Greece says it has grounds for war reparation claim against Germany

Greece says it has grounds for war reparation claim against Germany

German Chancellor Merkel meets Greek President Pavlopoulos in Athens
Greek President Prokopis Pavlopoulos meets with German Chancellor Angela Merkel at the Presidential Palace in Athens, Greece, Jan 11, 2019. (Photo: Reuters/Alkis Konstantinidis)

ATHENS: Greece told German Chancellor Angela Merkel on Friday (Jan 11) it had grounds to pursue a legal claim for billions of euros in reparations for the Nazi occupation of the country in World War II. 

Germany has dismissed Athens' demands in the past, but the Greek president raised the issue anew with Merkel, who is on a two-day visit.

"As Greeks, we consider these demands legally active and (can be) judicially pursued and should be solved in the competent European forum, judicial forum," Greek President Prokopis Pavlopoulos told Merkel during a short meeting.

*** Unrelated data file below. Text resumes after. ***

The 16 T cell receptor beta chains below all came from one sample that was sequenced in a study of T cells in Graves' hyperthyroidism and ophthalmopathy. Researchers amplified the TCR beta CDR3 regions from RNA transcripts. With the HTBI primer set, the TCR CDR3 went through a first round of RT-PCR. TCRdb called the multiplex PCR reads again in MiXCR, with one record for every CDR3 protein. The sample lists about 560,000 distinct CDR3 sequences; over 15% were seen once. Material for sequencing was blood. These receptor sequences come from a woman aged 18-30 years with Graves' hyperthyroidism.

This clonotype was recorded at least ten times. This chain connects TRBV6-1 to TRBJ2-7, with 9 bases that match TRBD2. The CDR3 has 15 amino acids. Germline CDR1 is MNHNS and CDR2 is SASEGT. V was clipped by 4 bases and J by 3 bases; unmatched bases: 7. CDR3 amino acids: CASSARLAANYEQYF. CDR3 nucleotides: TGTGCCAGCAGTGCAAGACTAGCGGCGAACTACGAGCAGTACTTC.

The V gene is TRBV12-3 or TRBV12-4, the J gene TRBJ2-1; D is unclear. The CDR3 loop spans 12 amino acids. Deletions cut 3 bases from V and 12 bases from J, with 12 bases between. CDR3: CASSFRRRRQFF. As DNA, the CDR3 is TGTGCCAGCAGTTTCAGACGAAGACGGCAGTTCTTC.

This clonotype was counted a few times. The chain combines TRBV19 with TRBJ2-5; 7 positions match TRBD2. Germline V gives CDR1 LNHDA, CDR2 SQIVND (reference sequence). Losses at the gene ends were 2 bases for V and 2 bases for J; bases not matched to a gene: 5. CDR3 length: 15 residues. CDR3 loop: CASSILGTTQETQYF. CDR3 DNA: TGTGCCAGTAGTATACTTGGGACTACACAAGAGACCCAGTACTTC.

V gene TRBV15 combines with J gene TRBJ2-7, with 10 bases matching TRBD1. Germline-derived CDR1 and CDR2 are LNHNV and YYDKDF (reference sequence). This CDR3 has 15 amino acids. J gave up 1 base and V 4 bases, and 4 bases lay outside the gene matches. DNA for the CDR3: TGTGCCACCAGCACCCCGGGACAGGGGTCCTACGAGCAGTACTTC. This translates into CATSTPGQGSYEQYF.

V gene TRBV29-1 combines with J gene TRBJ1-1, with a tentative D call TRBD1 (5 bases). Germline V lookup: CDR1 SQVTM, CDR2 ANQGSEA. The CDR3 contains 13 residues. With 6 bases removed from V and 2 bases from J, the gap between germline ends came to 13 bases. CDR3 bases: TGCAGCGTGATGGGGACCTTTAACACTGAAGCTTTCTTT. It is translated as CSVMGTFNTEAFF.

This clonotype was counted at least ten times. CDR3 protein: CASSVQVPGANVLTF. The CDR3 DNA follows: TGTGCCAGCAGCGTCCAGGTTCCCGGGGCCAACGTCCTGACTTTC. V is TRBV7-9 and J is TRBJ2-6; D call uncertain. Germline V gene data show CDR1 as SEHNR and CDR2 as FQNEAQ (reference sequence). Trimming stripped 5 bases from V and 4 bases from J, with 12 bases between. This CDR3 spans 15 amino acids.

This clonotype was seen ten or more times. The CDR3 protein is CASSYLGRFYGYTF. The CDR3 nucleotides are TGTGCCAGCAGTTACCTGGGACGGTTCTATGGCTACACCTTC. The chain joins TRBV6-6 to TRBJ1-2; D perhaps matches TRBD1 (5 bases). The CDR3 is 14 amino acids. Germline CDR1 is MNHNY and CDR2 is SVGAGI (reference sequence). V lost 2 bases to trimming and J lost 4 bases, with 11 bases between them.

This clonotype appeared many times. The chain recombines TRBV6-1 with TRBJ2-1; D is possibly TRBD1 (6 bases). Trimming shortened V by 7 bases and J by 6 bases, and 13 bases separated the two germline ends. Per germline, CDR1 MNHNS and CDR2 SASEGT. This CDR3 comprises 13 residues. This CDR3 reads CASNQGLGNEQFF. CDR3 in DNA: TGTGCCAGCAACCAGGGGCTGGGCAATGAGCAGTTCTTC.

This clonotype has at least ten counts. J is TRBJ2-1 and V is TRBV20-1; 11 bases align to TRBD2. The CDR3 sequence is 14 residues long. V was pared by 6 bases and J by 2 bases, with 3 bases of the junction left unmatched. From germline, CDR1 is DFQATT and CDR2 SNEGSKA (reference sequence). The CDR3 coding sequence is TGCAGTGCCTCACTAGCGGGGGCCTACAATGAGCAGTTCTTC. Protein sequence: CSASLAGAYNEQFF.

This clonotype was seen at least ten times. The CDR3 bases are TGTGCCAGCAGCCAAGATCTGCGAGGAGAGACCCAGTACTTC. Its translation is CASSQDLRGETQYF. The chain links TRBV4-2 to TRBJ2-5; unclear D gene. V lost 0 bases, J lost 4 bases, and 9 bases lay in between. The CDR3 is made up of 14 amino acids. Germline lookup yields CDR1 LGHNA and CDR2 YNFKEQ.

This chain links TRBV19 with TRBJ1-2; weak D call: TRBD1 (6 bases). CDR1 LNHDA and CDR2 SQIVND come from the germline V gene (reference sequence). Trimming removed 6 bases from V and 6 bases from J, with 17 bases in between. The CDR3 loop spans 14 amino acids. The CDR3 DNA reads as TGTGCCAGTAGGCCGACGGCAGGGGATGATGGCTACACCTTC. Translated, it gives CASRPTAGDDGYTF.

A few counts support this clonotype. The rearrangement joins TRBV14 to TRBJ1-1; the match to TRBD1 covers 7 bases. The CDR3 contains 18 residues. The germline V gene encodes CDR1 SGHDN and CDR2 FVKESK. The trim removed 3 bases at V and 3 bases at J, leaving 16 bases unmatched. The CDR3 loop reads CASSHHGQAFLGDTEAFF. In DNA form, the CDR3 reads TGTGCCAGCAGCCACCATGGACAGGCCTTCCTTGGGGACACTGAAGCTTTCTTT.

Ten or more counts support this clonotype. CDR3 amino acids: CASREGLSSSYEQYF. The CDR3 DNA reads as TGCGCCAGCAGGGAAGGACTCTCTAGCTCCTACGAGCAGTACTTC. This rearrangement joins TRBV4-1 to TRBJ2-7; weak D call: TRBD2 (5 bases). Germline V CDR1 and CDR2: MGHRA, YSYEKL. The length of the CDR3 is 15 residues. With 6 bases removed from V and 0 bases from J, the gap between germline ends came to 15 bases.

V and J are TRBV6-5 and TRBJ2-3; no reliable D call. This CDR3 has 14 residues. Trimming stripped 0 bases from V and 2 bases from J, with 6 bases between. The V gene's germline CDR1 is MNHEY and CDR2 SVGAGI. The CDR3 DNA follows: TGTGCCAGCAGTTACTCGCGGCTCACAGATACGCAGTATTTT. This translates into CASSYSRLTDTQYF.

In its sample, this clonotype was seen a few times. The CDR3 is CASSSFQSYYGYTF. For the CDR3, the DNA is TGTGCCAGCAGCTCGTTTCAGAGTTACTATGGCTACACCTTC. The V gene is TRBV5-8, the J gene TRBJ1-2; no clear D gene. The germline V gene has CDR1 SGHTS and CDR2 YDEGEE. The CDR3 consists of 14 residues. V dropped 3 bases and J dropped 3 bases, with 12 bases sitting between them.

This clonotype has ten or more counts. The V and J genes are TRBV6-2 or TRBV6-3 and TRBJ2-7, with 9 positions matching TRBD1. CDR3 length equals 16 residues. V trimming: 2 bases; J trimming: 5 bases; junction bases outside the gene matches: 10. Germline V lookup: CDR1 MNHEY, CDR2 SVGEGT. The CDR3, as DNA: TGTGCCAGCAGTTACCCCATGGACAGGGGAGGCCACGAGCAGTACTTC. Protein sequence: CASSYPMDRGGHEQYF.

World War II reparations resurfaced as an emotional issue during Greece's 2010 to 2018 period of bailouts when austerity-hit Greeks, evoking past injustices, blamed their biggest creditor Germany for painful cuts associated with three international bailouts.

Germany has apologised for Nazi-era crimes during the war but has said it is not willing to discuss reparations. It has denied owing anything to Greece for World War II since it paid Athens 115 million deutschmarks in 1960.

"We are aware of our historical responsibility, we know how much suffering Germany caused Greece during the era of National Socialism so the lesson for us is to do everything we can to ensure good relations with Greece and to support each other for the benefit of both countries," Merkel said.

Hitler's forces occupied Greece in 1941 to 1944 and extracted a so-called "occupation loan" used to help finance its campaign in North Africa. Runaway inflation followed, and tens of thousands of people starved to death.

Greece was forced to hand over 476 million reichmarks, which Greek officials have estimated at €6 billion to €10 billion. 

Source: Reuters/zl

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